In 2 weeks' time, Laviolette watched a roster with no-names like Andy Roach, Blake Sloan and Brett Hauer bond together to topple Jaromir Jagr and the Czech Republic in Prague in an elimination game in their sparkling, new arena.
"It was one of my greatest experiences in hockey," Laviolette said yesterday, recalling a 1-0 shootout win over Slovakia for the bronze. "That was not the strongest team on paper. They were all from different places, different leagues, had different roles. It wasn't about a medal or a ranking. They were a terrific group and came together to play hard for their country. That's what it's all about."
For Laviolette, this time around at the Winter Olympics in Sochi, that will mean putting aside the most fiery rivalry in the NHL for 2 weeks in February to serve under Penguins coach Dan Bylsma.
"We're going to go from beating each other up for 4 1/2 months to being on the same team for 12 days. And then we're going to go back to beating each other up again," said Bylsma, who couldn't help but smirk when asked about working with Laviolette at USA Hockey's Olympic orientation camp yesterday in suburban Virginia.
It was only 16 months ago that Laviolette shattered a stick over the boards in Bylsma's direction after accusing the Penguins of gooning it up late in a meaningless, blowout win for the Flyers. Laviolette stood toe-to-toe with Bylsma's assistant, Tony Granato, on top of the dasher board while their players were brawling on the ice.
The fire was stoked again last season when Bylsma mocked Laviolette for his orange ties. Bylsma also revealed that every time he visited Granato's house, he would turn around any photo that featured Laviolette - since Laviolette was a member of Granato's wedding party.
The embers may still linger, but there is also a serious respect factor.
"Immediately in June, when I found out about this position and this team, I went to Peter," Bylsma said. "We've already done [and handled the rivalry issue]. We've spent more time together and talking than this team has. We're not black-and-gold or orange-and-black here. That was immediate right away."
Laviolette is 14-9-3 against Bylsma head-to-head since 2009 and the Flyers ousted Pittsburgh from the playoffs as serious underdogs in 2012 in their only postseason meeting. Bylsma, 42, has the best NHL winning percentage of any American-born coach (.671, 201-92-25) and also has a Stanley Cup on his résumé.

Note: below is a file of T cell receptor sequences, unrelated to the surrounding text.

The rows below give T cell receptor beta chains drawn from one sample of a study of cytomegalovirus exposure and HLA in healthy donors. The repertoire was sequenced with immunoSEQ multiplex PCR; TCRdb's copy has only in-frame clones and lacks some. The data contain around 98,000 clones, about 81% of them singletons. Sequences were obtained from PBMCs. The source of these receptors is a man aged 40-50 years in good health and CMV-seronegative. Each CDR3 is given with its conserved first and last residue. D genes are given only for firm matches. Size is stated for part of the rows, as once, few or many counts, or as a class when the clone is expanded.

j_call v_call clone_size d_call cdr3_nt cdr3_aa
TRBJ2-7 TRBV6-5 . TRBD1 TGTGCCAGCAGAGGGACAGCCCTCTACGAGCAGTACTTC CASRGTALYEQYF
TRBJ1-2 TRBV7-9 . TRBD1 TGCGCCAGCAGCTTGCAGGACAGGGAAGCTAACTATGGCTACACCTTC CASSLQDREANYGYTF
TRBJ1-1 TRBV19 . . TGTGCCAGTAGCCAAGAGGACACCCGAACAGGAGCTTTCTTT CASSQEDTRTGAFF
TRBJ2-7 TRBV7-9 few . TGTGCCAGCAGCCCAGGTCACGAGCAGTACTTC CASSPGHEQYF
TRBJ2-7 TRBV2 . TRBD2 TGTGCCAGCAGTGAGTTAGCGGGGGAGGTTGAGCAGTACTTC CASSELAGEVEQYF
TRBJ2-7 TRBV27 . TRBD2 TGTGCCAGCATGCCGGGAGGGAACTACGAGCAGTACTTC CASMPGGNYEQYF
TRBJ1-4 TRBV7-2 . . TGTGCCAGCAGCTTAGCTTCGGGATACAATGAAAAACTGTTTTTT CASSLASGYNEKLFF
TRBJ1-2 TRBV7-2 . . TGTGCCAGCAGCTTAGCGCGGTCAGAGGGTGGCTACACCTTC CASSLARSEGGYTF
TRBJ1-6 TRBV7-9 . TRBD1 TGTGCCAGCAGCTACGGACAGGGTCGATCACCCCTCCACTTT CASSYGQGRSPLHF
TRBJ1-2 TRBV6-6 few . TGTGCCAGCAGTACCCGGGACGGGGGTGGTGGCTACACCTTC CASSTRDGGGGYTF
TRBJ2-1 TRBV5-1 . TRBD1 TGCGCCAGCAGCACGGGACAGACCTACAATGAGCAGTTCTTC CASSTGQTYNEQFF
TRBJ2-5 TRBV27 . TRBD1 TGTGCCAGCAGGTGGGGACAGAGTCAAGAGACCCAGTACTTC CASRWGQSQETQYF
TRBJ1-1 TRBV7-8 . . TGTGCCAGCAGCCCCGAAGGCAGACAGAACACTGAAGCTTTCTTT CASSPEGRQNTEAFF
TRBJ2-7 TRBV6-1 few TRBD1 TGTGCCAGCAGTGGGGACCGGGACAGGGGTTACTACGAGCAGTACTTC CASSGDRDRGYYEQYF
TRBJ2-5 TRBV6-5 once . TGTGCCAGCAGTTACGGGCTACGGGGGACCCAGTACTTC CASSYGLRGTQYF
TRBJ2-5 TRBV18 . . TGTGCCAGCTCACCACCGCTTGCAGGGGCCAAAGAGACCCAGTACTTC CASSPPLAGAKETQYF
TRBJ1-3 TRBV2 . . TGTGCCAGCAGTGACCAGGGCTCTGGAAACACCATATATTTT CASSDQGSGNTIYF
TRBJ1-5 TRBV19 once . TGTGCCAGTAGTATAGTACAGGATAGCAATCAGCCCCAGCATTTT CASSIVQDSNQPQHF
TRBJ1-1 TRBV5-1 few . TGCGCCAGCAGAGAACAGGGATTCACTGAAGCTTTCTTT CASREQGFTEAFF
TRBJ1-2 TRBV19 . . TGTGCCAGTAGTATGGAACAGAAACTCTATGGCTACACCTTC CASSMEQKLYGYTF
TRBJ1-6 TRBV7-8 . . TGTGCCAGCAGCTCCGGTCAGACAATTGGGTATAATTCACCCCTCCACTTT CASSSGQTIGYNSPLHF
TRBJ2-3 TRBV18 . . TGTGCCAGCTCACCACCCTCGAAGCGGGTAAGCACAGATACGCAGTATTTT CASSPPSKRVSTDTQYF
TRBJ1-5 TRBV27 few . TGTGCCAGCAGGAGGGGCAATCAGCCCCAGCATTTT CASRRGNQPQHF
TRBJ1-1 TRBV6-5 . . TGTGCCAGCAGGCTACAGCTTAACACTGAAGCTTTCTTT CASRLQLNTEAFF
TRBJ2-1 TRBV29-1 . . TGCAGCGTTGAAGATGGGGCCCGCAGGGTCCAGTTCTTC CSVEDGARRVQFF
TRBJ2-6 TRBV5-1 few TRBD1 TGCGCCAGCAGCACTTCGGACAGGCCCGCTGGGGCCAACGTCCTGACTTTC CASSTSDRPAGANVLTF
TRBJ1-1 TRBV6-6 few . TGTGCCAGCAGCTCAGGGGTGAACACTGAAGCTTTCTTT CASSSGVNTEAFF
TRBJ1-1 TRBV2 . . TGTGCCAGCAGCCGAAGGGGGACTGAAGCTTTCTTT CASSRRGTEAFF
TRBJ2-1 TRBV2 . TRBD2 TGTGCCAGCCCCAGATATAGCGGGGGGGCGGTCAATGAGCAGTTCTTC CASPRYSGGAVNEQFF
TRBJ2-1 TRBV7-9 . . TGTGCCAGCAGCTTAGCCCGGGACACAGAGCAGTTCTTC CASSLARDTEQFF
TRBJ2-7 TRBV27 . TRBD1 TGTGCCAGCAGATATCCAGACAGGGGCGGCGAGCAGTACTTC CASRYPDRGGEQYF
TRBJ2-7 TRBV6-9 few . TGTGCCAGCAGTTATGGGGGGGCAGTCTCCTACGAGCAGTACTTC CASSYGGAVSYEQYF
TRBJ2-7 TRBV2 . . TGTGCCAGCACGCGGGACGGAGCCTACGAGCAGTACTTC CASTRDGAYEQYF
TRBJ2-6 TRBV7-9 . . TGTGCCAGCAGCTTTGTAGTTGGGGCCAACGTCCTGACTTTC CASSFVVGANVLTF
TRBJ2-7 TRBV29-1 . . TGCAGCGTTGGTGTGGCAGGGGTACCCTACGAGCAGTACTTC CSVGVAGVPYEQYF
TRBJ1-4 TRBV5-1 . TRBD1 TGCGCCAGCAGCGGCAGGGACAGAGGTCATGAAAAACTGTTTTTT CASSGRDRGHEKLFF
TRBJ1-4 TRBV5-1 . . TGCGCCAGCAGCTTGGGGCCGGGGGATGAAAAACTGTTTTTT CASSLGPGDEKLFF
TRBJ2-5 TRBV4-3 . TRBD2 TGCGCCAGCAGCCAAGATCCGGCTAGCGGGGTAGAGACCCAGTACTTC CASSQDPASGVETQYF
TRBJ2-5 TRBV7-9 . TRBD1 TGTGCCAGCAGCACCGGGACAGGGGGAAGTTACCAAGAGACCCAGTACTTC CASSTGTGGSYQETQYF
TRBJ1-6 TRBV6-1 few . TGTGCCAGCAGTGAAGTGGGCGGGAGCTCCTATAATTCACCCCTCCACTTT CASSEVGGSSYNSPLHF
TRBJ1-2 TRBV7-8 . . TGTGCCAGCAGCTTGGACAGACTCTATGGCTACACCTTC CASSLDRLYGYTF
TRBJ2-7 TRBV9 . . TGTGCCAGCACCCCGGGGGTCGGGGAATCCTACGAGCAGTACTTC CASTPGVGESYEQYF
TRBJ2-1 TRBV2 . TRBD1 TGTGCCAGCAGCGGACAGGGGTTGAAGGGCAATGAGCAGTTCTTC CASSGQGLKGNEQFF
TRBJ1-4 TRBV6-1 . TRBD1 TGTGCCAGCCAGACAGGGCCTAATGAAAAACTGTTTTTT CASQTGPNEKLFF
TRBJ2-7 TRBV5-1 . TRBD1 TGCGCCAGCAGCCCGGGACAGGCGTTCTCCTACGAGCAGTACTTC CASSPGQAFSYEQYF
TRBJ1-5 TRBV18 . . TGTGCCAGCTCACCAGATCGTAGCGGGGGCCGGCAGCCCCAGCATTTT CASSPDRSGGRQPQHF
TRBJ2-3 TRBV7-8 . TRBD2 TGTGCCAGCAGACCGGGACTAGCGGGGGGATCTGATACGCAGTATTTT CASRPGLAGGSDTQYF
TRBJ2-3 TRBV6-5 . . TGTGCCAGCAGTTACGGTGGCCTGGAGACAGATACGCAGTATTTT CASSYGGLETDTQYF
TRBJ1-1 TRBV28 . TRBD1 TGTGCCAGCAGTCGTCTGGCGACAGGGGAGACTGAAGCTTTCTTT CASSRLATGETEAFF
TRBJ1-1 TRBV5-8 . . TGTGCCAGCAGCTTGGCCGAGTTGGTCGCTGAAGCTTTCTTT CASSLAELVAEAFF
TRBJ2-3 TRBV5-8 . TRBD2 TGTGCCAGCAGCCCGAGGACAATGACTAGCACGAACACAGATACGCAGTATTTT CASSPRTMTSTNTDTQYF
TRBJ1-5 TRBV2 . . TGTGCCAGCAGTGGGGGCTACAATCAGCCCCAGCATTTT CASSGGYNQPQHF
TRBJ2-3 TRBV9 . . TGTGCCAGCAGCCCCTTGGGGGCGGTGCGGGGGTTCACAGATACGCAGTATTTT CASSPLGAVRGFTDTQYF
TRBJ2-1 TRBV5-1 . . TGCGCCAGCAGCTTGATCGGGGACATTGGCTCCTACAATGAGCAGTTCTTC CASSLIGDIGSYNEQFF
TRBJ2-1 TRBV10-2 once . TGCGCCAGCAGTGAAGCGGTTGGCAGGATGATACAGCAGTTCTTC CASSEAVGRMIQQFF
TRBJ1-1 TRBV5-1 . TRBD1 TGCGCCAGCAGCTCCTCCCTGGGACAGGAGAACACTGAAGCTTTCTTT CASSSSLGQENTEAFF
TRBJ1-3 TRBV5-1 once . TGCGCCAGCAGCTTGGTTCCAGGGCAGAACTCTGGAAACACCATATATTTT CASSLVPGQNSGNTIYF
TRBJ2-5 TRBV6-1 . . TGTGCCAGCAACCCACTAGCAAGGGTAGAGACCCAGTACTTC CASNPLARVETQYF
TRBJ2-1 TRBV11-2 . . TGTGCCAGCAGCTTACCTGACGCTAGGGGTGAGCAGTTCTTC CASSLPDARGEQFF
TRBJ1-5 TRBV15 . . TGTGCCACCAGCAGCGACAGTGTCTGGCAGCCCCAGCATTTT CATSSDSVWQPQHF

Laviolette is the only one with Olympic coaching experience. Four months before capturing the Stanley Cup with Carolina, Laviolette coached Team USA to a disappointing 1-4-1 record in Turin, Italy.
On the heels of a heartbreaking overtime loss to Canada in the gold-medal game in Vancouver in 2010, the United States won't be sneaking up on anyone in Sochi. But the experience will be slightly different for Laviolette: For the first time in a long time, he will not be the boss on the bench. Laviolette hasn't been an assistant coach at the professional level since 2001.
"I was the assistant coach for my son's pee-wee team in 2009 before being hired by the Flyers," Laviolette said. "But according to my son, I'm not very smart."
Laviolette wants to put his disappointing Olympic coaching experience - particularly adjusting to an Olympic-sized ice surface and a daunting time-zone change in Europe - to good use on Bylsma's staff. He will carry with him that lasting team-building memory from 2004 with him to Sochi.
"Business is business in Philadelphia. And Penguins and Flyers is always fun," Laviolette said. "There's been lots of good conversations. This is not about somebody's ego or what's in it for me. I'm here for my country. I will do anything that Dan asks of me to try and help my country do something we haven't done since 1980."
Not one of the 48 players invited to Team USA's Olympic camp was alive for the 1980 Miracle on Ice in Lake Placid, N.Y. . . . Flyers general manager Paul Holmgren was not present for yesterday's orientation camp, but Holmgren will be filing scouting reports on all American players and will have input on Team USA's selection process. Former NHL GMs Brian Burke and Don Waddell will do the bulk of the early scouting . . . Claude Giroux did not participate in Canada's camp in Calgary yesterday, choosing instead to stay in Ottawa to rehab the four torn tendons in his right index finger . . . Burke toured Russia's Olympic facilities in Sochi earlier this year and dubbed them "the best physical setup in Olympic history."
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